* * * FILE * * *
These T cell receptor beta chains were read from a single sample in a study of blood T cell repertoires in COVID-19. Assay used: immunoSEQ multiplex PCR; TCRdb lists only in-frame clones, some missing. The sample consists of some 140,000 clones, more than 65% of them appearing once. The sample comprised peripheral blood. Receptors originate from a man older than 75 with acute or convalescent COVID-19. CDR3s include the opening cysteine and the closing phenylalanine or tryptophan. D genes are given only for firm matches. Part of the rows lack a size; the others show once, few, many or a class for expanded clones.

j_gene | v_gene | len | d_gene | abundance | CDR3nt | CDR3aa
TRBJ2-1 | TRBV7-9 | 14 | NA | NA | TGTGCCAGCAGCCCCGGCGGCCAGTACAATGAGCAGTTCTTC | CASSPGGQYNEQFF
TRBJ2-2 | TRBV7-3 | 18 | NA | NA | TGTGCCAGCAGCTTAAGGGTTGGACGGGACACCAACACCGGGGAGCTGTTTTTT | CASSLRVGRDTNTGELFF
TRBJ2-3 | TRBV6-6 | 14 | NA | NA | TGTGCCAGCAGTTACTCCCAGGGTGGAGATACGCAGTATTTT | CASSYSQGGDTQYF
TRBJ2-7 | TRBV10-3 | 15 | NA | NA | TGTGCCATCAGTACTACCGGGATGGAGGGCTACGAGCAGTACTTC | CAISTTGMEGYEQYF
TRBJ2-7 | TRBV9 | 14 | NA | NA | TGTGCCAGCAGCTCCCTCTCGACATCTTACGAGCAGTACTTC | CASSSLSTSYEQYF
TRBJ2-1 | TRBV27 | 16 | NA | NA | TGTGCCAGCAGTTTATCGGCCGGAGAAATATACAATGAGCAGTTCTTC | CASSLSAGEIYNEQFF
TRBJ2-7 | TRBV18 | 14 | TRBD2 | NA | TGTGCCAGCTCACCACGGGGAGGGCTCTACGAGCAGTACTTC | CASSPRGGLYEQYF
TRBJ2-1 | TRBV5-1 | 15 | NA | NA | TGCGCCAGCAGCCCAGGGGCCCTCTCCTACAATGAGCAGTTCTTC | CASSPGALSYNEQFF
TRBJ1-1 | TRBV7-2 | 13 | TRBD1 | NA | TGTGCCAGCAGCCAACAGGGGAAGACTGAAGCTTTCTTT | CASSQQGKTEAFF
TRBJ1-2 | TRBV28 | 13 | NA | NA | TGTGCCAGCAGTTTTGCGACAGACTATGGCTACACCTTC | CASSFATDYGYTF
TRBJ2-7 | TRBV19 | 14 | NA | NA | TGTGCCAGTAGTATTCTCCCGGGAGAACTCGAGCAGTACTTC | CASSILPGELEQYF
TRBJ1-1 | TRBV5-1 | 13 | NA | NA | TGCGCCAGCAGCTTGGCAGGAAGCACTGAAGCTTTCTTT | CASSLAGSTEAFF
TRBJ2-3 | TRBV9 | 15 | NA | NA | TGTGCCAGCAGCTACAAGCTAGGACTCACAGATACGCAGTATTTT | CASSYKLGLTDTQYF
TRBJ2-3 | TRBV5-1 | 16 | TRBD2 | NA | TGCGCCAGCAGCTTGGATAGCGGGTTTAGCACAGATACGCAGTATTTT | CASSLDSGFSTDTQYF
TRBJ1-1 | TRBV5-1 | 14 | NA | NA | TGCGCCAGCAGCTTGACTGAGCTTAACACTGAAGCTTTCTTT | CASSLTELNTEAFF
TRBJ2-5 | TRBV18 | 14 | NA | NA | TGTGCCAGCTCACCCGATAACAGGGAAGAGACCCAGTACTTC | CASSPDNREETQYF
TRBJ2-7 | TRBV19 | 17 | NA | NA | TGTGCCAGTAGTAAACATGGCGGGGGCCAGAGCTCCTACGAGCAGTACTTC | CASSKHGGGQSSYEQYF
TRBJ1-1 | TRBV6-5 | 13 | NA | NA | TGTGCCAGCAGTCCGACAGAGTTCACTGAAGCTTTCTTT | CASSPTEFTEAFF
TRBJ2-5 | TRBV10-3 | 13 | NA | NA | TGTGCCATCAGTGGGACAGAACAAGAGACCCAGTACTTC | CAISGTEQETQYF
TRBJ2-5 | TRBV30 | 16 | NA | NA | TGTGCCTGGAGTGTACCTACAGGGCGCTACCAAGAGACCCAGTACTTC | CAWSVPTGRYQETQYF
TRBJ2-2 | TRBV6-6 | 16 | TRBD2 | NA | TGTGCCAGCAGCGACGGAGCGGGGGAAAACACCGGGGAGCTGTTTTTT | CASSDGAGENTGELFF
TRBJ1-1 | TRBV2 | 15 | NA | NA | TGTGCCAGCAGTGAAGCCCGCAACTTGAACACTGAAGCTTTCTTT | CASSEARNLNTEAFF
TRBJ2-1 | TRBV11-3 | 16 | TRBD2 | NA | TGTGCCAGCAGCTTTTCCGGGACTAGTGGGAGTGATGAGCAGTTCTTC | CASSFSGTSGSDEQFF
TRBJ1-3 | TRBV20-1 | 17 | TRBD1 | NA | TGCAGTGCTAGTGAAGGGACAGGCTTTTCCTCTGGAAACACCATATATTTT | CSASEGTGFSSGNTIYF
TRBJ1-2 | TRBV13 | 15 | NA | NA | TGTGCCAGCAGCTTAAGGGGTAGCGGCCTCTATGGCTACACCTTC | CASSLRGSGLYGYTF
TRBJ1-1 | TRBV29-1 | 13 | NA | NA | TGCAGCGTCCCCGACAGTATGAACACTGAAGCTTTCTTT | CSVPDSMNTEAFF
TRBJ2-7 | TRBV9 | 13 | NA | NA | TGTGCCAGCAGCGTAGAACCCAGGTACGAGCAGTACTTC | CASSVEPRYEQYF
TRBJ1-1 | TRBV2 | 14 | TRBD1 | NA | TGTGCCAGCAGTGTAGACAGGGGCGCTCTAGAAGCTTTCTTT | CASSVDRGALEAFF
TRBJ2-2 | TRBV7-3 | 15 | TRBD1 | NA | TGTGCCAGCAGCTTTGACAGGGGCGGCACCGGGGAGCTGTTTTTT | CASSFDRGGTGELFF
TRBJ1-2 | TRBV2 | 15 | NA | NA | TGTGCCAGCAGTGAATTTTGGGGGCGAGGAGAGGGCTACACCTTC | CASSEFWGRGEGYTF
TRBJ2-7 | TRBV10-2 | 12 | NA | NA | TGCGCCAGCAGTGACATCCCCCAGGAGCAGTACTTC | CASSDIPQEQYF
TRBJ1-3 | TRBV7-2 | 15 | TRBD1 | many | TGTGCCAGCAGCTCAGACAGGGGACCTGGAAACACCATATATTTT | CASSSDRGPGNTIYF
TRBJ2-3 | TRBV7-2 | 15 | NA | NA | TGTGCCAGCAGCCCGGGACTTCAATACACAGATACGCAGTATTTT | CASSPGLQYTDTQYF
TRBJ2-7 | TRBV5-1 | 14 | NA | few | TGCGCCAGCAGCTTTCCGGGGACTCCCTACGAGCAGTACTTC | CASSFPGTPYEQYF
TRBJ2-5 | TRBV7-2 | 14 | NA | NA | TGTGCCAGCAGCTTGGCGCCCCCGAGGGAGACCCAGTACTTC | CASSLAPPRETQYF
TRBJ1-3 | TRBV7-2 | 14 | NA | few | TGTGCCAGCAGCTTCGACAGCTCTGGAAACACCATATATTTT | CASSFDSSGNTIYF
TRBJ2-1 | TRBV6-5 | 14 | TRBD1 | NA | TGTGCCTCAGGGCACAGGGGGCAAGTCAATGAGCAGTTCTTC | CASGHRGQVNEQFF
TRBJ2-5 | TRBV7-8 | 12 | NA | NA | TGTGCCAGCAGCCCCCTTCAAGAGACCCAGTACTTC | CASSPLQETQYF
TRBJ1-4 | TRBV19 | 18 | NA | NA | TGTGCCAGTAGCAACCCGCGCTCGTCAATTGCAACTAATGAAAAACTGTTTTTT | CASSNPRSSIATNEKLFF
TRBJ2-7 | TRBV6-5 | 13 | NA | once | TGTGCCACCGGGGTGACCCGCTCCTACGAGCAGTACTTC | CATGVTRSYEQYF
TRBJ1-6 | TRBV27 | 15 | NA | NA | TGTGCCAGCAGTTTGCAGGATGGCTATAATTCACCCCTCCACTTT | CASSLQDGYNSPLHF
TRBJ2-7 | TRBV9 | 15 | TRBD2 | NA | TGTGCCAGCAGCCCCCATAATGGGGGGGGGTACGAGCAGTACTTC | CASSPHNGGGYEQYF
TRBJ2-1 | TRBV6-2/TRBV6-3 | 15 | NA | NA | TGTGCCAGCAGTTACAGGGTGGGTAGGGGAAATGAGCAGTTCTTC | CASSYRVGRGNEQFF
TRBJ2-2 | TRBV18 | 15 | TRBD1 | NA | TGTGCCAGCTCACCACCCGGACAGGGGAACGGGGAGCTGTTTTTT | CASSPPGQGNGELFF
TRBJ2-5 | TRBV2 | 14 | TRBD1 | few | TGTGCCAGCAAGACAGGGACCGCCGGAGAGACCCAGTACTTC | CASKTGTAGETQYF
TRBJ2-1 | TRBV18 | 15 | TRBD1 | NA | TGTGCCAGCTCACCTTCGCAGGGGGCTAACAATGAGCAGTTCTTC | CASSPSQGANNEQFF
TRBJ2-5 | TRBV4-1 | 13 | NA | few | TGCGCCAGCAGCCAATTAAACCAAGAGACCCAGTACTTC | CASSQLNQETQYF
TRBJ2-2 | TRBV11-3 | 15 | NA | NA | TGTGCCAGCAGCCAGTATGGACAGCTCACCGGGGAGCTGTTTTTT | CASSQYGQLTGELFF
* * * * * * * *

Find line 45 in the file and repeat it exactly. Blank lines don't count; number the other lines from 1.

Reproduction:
TRBJ2-1 | TRBV6-2/TRBV6-3 | 15 | NA | NA | TGTGCCAGCAGTTACAGGGTGGGTAGGGGAAATGAGCAGTTCTTC | CASSYRVGRGNEQFF